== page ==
In the last few years the large-scale photography made since the late 1970s has assumed a prominent position in contemporary art, acknowledged by grand exhibitions, extensive critical writing and a clearly established canon. This maturity is cemented by Michael Fried’s new book, which examines much of this work through various philosophical ideas and through previous examples of this influential art critic and historian’s own writing.
Fried concentrates his discussions almost exclusively on the work of Jeff Wall, Jean-Marc Bustamante, Thomas Struth, Thomas Ruff, Andreas Gursky, Hiroshi Sugimoto, Luc Delahaye, Beat Streuli, Philip-Lorca diCorcia, Rineke Dijkstra, Patrick Faigenbaum, Roland Fischer, Thomas Demand, Candida Höfer, James Welling and Berndt and Hilla Becher. He emphasizes at the end of the book that the issue here is not that their photographs are necessarily better art than those of their predecessors, but that it is in these pictures that some of the most interesting critiques of representation of the last 30 or 40 years have taken place: that it is these artists’ engagement with certain artistic and philosophical ideas that distinguishes them.
Initially Fried’s prose seems rather laboured, as he tries too hard to mesh together particular ideas of thinkers such as Ludwig Wittgenstein or Martin Heidegger with the work he is discussing – but this difficulty is soon overcome. The patient reader is amply rewarded as arguments build and unfold. Fried also quotes himself extensively to start with, but this approach develops into a systematic application of his previous ideas on painting to a discipline that is relatively new to him. He proposes parallel engagements with questions of the ‘anti-theatrical’ (or absorptive) and the ‘frontal’ (or theatrical) in contemporary art photography and Modernist painting, and identifies in photography some of the latter’s concerns with surface and scale.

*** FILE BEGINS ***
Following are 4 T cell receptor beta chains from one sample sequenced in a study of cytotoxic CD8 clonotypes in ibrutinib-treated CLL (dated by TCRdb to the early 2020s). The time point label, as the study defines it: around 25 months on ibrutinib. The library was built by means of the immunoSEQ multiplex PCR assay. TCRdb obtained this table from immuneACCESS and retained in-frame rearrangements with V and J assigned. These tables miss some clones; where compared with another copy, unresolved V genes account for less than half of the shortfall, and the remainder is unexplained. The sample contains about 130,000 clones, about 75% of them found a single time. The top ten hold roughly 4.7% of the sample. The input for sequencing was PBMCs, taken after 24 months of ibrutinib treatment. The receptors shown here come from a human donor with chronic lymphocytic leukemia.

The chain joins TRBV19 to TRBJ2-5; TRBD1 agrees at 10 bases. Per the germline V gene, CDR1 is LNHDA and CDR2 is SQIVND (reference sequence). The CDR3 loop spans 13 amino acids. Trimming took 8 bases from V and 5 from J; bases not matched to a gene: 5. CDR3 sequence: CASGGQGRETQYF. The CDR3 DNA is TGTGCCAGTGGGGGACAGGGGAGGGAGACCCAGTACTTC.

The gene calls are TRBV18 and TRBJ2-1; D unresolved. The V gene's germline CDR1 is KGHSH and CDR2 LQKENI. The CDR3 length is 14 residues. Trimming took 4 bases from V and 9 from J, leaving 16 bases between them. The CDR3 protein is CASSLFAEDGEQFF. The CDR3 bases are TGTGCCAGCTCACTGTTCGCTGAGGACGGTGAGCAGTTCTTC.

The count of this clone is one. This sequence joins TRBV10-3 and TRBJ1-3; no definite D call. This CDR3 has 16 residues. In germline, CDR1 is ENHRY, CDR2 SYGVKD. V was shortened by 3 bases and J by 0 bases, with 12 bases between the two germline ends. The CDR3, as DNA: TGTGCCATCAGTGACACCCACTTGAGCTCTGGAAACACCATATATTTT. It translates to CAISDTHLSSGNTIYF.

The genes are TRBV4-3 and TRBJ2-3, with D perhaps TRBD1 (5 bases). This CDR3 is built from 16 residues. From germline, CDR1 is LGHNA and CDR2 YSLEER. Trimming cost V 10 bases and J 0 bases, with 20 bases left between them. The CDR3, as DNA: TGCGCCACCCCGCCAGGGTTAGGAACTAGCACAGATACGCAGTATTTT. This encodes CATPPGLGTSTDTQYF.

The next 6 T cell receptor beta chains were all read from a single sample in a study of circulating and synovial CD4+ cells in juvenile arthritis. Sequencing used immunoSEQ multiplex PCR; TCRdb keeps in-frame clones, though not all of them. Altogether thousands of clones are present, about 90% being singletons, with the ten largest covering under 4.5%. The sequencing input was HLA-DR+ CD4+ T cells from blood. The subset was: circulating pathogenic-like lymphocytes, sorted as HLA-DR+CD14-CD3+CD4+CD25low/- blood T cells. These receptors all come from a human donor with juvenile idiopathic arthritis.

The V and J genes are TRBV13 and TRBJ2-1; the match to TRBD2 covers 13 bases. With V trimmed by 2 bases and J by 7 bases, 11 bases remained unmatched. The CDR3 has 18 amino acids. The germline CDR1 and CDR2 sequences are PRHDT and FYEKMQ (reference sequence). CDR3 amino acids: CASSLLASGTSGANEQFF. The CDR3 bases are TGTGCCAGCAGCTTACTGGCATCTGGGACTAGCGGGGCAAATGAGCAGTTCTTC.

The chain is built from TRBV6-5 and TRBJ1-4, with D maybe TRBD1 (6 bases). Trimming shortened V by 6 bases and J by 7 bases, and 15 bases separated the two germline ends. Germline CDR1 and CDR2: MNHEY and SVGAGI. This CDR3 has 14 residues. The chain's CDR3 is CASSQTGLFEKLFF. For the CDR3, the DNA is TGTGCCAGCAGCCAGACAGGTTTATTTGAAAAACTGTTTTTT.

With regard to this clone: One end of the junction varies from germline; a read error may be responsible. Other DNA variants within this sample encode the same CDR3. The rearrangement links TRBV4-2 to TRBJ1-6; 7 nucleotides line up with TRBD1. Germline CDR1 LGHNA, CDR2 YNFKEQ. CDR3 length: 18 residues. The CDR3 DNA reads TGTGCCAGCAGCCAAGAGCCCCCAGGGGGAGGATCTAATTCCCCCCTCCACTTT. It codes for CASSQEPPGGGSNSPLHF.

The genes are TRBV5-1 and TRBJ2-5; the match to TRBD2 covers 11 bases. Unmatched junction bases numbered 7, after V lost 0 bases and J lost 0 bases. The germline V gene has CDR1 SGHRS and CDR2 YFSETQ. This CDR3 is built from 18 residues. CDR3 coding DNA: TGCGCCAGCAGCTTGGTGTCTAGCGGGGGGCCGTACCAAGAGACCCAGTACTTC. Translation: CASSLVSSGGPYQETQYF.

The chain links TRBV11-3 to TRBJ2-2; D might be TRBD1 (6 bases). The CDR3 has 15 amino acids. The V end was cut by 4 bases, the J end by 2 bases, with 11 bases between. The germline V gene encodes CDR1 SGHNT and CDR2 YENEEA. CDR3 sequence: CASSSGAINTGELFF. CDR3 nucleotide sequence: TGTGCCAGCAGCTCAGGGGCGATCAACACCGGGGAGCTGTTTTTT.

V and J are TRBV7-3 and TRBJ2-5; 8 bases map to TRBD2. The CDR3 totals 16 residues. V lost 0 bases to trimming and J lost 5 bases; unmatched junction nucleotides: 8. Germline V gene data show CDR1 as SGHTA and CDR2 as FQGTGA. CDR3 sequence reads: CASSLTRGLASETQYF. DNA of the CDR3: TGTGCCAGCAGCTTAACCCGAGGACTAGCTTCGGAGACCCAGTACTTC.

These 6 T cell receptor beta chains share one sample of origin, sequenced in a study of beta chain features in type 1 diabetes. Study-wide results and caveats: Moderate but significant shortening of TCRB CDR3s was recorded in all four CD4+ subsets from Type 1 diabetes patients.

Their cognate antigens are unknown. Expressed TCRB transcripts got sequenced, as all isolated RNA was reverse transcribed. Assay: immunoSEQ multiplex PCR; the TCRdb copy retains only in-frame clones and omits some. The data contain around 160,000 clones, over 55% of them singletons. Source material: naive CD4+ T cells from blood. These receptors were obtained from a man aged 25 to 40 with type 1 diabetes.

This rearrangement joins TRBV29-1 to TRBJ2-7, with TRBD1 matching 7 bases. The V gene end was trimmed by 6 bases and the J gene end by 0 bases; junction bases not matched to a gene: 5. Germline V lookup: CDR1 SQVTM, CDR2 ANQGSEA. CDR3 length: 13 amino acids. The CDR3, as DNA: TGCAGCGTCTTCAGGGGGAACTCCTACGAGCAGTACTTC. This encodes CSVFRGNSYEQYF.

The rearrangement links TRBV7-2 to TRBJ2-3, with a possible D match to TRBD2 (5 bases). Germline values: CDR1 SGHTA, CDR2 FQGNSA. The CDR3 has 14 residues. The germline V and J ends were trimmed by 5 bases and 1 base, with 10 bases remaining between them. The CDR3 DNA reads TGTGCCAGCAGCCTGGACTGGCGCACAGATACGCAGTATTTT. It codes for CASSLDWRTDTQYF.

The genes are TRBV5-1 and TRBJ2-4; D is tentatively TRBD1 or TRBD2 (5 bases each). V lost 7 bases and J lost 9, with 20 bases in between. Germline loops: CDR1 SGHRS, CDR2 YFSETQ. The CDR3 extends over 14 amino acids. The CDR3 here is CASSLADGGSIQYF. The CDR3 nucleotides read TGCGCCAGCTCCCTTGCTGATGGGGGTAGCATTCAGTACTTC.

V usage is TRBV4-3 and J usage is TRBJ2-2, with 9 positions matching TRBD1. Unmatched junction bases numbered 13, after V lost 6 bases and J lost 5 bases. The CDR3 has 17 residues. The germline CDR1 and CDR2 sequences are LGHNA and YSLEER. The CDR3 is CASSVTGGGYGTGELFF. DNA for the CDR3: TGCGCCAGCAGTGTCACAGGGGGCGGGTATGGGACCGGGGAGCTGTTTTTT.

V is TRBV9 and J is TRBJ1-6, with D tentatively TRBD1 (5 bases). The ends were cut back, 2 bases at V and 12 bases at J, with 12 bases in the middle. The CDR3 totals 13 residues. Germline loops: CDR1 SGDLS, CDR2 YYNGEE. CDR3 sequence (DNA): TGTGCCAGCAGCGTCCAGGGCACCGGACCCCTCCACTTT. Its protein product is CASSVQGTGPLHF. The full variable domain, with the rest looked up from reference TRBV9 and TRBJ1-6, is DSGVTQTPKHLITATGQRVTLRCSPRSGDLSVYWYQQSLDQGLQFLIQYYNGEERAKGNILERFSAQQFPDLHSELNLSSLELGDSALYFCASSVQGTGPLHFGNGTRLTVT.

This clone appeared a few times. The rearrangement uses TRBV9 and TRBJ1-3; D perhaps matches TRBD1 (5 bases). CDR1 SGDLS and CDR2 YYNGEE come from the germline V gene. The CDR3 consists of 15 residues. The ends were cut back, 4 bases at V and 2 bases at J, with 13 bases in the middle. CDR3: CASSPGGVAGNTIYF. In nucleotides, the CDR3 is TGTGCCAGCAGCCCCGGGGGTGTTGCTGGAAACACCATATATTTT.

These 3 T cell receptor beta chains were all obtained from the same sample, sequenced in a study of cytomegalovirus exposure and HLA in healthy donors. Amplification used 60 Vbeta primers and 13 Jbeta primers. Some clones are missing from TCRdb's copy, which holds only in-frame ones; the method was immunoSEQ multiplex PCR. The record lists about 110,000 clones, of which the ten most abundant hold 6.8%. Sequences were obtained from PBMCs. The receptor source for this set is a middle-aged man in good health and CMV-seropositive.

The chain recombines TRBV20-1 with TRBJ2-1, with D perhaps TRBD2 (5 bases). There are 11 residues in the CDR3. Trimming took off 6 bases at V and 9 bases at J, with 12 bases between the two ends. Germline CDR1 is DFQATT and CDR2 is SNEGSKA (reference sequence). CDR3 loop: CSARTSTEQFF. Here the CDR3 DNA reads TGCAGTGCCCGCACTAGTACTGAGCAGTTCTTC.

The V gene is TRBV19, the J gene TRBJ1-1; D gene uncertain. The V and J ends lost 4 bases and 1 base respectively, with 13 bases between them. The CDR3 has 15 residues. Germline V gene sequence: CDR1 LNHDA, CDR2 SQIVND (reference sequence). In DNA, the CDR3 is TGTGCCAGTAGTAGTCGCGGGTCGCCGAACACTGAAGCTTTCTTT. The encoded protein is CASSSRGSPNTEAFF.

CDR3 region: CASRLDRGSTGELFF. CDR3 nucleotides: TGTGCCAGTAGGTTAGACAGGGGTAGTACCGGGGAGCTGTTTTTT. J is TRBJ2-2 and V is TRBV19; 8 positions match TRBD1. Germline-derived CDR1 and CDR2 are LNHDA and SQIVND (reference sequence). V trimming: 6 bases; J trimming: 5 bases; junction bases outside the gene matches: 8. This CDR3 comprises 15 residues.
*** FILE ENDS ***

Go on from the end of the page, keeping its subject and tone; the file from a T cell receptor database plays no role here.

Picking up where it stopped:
While some of the proposed relationships between artists and theorists may seem forced, others will already be familiar to many. (Wall’s engagement with Fried’s own writing, for instance, is well known.) Yet Fried is insightful and intriguing when writing about the pictures that interest him, and his discussions lead to some revealing and surprising comparisons – between Wall’s Morning Cleaning, Mies van der Rohe Foundation, Barcelona (1999) and Morris Louis’ Alpha-Pi (1960), for example, or between Thomas Ruff’s portraits and Edouard Manet’s of the 1860s, for example.
Fried also discusses the most important criticism on the subject in the last 30 years or so. He even devotes a whole chapter to Roland Barthes’ Camera Lucida (1980), acknowledging its influence on Anglo-American thinking on photography since its publication. He outlines a critical canon that runs parallel to the photographic work being discussed, consisting largely of the writings of Susan Sontag, Jean-François Chevrier and his own friend Walter Benn Michaels. Fried also gives due credit and consideration to Wall’s exceptional writing.
Over the course of the book the affinity between the photographs Fried is interested in, his ideas and the paintings to which he has previously applied them become clear, as does the relevance of the philosophical texts he uses, the arguments becoming more compelling than one might expect from rather uncertain beginnings.
First published in Issue 121